“You know what they do when they are dying, right?” said Git. “You and are are like giant healing potions to her right now.”

“Weren’t you worried about her dying a moment ago?” I asked. “Berkhilda had ample opportunity to bite me on the way here.”

“I hear they don’t like the taste of Twiceborn,” said Git.

“Have you tasted your healing potions?” I asked.

“My healing potions are practically Thraxian Red!” said Git, puffing out his chest. “You drank a salve that one time. Let it go Ragnar.”

“Who keeps salve in a bottle?” I said, grinning when Git wasn’t looking.

Berkhilda was slumped against me, but she was still moving. Git’s assistant finished mixing her concoction and lifted the dull grey bowl to a perch over a blue flame.

“Shouldn’t you be helping guard the twins, instead of this?”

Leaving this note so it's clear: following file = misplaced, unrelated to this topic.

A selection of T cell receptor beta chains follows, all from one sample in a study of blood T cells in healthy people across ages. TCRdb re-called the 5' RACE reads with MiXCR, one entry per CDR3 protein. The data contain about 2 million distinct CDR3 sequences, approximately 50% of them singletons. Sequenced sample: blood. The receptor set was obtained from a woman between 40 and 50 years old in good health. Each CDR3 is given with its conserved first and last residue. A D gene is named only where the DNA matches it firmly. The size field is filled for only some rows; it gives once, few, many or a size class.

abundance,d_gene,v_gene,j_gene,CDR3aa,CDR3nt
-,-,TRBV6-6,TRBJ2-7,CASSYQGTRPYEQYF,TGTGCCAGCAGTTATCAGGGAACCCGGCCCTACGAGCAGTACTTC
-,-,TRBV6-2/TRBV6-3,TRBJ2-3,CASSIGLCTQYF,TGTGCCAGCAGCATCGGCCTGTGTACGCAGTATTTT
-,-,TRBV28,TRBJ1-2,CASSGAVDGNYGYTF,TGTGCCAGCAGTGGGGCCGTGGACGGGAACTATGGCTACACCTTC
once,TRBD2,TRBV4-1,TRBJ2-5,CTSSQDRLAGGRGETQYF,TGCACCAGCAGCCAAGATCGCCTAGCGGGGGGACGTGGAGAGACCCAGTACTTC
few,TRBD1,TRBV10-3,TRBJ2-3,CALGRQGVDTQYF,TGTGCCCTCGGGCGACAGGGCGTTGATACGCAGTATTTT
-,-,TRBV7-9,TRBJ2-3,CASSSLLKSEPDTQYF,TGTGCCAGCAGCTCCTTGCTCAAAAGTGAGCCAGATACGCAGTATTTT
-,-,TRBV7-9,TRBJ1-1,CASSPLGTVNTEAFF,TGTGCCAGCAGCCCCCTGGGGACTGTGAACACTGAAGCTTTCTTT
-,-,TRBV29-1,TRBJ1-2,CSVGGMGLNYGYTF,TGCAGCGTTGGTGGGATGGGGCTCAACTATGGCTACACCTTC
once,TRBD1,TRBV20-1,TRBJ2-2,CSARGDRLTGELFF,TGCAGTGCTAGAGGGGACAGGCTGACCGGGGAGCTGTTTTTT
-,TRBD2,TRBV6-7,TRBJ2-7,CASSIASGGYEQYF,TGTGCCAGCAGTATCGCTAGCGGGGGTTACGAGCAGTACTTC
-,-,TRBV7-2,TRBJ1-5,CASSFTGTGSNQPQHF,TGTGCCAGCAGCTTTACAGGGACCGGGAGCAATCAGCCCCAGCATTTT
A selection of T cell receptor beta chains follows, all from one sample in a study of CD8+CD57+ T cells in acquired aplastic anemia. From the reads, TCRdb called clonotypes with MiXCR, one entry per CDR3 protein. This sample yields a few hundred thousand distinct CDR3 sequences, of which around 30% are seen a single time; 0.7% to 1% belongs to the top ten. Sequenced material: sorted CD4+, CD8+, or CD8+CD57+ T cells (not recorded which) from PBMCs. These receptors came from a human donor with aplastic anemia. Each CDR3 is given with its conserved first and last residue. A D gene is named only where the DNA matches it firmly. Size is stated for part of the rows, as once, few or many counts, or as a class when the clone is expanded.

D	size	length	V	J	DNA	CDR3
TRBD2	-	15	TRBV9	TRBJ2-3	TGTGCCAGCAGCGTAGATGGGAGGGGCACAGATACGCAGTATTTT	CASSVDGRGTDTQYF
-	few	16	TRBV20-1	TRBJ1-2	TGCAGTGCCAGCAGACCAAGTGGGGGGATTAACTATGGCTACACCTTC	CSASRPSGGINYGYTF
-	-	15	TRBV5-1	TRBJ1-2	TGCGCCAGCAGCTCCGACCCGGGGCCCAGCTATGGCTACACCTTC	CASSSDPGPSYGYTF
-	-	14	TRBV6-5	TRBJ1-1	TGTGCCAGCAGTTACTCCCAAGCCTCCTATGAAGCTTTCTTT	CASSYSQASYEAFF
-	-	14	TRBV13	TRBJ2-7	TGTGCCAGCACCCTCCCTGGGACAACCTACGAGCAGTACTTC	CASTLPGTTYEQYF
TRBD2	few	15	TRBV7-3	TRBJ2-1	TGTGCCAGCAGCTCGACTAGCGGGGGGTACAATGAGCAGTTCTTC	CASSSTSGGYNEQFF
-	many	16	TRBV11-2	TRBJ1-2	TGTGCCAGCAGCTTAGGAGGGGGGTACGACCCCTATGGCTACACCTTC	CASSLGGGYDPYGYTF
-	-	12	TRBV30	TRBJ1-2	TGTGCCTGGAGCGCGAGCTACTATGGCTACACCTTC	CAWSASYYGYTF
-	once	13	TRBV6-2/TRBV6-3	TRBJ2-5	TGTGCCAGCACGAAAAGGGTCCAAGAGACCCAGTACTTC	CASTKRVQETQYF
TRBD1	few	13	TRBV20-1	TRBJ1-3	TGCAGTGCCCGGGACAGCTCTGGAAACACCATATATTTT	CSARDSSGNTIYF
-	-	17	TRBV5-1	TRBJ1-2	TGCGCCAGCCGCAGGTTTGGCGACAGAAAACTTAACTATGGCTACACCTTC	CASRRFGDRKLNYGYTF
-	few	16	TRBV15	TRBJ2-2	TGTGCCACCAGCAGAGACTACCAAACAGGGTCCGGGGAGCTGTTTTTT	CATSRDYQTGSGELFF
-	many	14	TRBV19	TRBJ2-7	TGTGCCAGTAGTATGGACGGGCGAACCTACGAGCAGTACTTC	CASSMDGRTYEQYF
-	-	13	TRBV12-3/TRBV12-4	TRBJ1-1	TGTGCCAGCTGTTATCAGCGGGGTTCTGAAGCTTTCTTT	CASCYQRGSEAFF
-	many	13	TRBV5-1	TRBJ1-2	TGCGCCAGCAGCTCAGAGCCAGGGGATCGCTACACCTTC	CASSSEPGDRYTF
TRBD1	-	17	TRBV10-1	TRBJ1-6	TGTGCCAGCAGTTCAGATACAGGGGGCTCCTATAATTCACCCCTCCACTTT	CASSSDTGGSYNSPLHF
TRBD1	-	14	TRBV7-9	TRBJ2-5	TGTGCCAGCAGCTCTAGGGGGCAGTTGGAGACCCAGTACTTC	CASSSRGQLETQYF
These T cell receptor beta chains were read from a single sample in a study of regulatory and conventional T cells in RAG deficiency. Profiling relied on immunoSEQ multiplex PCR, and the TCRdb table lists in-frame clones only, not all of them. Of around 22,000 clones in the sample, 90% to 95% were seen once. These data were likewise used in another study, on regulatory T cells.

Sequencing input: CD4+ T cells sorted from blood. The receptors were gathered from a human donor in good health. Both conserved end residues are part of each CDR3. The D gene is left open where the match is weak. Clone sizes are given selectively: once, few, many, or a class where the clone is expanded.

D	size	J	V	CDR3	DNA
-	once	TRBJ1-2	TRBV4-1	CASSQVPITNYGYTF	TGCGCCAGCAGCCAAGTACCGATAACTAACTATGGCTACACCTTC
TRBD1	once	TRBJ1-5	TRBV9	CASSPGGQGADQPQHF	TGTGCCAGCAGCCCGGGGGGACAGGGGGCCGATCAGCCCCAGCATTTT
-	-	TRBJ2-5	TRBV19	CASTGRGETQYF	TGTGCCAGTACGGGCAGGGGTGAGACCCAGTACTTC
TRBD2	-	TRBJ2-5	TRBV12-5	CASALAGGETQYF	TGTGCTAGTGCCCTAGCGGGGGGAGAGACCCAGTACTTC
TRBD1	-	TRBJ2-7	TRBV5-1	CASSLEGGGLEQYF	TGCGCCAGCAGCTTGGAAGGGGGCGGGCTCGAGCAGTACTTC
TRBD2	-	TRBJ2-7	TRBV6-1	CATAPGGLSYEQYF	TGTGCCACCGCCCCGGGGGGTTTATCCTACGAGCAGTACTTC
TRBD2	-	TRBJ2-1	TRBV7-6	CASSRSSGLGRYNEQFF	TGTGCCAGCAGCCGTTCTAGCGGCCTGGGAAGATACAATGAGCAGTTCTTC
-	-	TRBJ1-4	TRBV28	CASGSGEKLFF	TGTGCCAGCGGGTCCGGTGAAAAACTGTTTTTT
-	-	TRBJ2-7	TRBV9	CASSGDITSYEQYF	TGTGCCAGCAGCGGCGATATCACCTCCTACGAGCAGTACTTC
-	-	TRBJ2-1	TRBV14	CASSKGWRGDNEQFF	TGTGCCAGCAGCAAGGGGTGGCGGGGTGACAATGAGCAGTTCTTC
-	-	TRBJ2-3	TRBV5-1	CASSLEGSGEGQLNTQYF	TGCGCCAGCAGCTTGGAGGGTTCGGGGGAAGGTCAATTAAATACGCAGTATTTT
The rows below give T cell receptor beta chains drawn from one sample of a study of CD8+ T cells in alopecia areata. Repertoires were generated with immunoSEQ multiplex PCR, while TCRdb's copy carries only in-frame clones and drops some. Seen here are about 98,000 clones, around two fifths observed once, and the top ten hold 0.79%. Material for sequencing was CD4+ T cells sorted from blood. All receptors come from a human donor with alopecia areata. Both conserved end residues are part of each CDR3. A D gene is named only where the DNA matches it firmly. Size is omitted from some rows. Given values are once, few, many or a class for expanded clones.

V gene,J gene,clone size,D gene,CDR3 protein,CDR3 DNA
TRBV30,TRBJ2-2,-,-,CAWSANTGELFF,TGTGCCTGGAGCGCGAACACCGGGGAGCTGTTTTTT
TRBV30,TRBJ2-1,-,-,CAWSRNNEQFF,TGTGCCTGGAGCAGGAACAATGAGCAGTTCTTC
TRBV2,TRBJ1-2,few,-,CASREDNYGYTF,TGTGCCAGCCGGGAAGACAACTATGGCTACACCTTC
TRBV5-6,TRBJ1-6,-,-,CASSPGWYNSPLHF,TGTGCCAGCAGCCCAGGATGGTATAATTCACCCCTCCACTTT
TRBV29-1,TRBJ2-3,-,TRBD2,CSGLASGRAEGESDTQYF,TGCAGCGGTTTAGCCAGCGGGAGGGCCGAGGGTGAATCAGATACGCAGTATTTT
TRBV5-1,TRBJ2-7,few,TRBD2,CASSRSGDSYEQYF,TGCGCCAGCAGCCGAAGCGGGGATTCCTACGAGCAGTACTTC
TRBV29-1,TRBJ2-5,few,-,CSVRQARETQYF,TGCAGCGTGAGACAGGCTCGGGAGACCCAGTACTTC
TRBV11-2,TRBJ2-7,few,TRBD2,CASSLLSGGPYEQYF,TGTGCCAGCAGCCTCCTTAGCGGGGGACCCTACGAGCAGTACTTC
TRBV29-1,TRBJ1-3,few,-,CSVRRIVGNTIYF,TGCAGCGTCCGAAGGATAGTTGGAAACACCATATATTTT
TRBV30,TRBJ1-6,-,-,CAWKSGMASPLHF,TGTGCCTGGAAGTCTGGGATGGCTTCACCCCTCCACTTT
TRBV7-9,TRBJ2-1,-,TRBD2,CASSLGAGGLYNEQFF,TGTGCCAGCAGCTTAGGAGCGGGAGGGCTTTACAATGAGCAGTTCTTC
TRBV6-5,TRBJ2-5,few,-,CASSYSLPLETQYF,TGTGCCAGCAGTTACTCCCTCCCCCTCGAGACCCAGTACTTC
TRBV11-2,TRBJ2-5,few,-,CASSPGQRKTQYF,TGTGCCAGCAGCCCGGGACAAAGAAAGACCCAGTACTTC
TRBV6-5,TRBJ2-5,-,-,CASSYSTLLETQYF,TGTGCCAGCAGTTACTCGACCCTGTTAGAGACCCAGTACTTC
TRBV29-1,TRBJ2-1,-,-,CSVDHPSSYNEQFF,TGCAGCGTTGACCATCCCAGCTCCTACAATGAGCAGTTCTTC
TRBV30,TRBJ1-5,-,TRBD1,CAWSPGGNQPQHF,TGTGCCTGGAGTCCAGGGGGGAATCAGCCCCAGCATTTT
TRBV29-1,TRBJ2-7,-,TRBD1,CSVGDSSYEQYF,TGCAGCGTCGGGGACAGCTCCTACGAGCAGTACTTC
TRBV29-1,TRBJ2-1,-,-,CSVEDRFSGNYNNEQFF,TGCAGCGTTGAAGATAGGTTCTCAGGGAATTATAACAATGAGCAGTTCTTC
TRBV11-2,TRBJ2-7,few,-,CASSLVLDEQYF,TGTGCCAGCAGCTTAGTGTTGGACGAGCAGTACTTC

“I’d love nothing more, but the Twins think that their enemies would try to get to them through me, They want me out of the way until the Doxie’s war is over. They have so many guards that the house is practically a barracks now.”

“Ugly business that,” said Git. “Who would have though prostitutes could be so vicious?”

“I will never ceased to be amazed at the oddities that let fly from your lips Git,” I said, shaking my head.

“What stops one of their rivals from taking a contact out on you?”

“The Obsidian tower is sitting this one out, officially, Even the Thirteen don’t want to risk alienating whoever the next leader of the guild is. I suspect they also don’t want to take sides in what could be a prolonged conflict, either.”

“I don’t know Ragnar, people are grumbling.”